In FIGS. 2B, 2C, and 2D, a switching sequence is shown for substituting supplemental battery section 49 for battery section 39 as it is removed from the plurality of series-connected battery sections for connection to the charger 47 for recharging. The remainder of the system 31 shown in FIG. 2A is omitted for simplicity in view of the fact that it remains unchanged during the switching sequence described hereinbelow. In FIG. 2B, the initial condition shown in FIG. 2A (i.e., positive terminal of battery section 39 is connected to the DC bus 35 via terminals 49 and 51, and the negative terminal of battery section 39 is connected to the positive terminal of battery section 41 via contacts 53 and 55) is changed to addtionally connect supplemental battery section 49 in parallel with battery section 39 via connection between the terminal 49 and a terminal 53 connected to the positive terminal of section 49 and connection between terminal 55 and a terminal 57 connected to the negative terminal of section 49.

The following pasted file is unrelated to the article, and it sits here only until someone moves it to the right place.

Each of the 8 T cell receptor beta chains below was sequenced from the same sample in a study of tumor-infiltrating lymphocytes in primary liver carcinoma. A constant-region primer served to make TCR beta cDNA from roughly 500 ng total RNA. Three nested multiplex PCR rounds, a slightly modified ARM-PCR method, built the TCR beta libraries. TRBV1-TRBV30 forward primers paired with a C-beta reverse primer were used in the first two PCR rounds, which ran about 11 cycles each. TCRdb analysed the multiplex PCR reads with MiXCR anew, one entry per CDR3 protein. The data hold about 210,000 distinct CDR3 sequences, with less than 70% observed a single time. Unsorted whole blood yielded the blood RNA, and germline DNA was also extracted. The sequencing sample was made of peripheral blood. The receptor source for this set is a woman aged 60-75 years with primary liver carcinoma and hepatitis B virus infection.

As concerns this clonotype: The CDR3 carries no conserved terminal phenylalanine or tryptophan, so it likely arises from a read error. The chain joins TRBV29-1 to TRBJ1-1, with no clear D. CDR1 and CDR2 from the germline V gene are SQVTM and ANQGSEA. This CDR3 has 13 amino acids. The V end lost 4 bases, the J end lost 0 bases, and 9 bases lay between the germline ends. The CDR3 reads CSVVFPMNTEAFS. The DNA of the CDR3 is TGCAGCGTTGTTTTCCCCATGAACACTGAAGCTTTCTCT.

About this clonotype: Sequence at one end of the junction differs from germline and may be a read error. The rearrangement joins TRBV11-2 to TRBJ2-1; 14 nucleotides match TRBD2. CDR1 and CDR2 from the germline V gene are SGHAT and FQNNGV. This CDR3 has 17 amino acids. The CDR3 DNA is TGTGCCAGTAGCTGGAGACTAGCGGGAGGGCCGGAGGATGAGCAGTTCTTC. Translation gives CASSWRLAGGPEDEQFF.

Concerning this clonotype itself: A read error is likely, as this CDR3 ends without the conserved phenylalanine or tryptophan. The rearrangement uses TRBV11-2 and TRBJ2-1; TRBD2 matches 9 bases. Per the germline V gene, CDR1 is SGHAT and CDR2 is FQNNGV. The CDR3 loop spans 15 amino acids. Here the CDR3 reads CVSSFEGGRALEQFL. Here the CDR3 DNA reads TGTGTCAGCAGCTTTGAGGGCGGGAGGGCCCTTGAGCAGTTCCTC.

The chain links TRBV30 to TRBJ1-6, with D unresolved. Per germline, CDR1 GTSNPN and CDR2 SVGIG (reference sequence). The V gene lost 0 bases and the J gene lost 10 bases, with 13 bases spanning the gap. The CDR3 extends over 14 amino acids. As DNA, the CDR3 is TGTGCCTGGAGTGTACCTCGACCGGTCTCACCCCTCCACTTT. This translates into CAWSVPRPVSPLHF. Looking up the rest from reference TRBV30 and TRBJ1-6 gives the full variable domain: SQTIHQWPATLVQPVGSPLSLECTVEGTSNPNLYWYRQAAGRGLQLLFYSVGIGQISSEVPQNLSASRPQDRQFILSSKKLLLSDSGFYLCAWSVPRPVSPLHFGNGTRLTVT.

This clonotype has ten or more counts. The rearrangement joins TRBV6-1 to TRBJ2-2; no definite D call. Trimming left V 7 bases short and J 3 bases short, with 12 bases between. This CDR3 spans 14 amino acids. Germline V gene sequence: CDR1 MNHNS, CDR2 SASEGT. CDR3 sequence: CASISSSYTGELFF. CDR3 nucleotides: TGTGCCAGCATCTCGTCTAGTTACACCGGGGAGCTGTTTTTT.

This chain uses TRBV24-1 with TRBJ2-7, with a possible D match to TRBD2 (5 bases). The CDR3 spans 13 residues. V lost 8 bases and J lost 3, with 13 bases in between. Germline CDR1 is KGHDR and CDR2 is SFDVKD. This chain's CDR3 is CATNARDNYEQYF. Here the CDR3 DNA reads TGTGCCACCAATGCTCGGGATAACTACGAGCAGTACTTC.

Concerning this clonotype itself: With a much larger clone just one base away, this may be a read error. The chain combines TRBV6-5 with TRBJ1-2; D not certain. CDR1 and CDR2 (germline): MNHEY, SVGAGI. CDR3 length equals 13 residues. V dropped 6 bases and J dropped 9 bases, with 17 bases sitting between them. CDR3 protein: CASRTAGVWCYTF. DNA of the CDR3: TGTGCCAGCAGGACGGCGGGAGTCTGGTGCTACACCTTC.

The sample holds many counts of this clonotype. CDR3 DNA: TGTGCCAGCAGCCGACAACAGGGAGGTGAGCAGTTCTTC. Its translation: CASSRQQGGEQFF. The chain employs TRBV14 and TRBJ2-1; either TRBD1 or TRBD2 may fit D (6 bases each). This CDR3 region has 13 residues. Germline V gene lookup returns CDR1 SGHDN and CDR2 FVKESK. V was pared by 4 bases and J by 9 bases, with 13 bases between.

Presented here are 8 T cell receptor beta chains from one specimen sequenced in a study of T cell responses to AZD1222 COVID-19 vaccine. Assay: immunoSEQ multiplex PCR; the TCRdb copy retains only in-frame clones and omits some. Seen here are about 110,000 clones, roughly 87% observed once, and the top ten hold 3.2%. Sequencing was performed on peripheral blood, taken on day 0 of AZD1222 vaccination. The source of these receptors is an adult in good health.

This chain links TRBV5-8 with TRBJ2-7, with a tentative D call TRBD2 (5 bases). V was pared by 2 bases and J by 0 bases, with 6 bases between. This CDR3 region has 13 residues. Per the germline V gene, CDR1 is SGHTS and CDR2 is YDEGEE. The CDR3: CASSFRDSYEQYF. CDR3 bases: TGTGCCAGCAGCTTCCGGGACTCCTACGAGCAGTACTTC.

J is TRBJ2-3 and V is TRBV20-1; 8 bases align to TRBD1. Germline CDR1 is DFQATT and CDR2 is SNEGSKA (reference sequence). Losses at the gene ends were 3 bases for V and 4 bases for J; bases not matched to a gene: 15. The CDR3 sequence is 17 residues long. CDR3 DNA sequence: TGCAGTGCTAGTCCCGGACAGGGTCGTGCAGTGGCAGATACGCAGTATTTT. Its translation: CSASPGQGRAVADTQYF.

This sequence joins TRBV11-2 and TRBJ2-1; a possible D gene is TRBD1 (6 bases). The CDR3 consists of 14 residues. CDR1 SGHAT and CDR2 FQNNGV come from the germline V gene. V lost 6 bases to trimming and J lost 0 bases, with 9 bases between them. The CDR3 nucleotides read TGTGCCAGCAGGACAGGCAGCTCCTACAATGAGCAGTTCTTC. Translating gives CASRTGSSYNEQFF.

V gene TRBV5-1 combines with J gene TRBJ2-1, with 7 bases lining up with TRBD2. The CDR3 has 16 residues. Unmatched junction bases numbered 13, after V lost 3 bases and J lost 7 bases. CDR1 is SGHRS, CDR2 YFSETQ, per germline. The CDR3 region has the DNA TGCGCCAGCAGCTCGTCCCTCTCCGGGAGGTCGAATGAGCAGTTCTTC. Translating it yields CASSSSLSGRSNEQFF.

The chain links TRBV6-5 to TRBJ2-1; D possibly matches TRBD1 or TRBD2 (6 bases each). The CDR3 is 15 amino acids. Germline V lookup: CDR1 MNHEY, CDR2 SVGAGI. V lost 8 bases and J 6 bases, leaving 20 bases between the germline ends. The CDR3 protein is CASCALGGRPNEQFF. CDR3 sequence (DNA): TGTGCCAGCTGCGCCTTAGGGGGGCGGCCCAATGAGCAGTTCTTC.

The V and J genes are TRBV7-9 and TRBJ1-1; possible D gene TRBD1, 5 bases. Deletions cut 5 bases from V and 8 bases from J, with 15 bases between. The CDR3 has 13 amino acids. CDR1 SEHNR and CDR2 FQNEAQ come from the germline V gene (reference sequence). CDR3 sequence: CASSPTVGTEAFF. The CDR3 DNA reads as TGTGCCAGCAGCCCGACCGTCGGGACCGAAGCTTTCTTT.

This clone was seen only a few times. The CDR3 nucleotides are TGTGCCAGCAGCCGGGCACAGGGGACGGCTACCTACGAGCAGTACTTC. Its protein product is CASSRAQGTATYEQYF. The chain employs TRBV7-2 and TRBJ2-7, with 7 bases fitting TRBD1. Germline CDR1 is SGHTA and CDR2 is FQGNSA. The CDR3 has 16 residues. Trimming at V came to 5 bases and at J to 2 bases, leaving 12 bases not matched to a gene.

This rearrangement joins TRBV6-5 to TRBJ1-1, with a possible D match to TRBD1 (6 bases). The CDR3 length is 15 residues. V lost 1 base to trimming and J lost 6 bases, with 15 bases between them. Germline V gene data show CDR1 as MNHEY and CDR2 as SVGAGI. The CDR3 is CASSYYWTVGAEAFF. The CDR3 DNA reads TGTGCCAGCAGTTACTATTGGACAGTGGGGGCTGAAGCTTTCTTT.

FIG. 2C shows the second step of the switching sequence wherein the connection between terminals 49 and 51 at the positive terminal of battery section 39 and the connection between terminals 54 and 55 at the negative terminal of battery section 39 are opened, thereby to leave the supplemental battery section 49 in series with the remaining battery sections 41, 43, and 45 floating across the DC source 35.

FIG. 2D shows the third step of the switching sequence wherein connection is made between terminal 51 and a terminal 59 connected to the positive output terminal of the charger 47 and also between terminal 54 and a terminal 61 connected to the negative output terminal of the charger 47, thereby to connect the battery section 39 in series with the charger 47. After this, the charger 47 is energized via a control switch 75 for the pulsed charging of battery section 39 in accordance with the operation set forth hereinbefore for charger 13 (FIG. 1).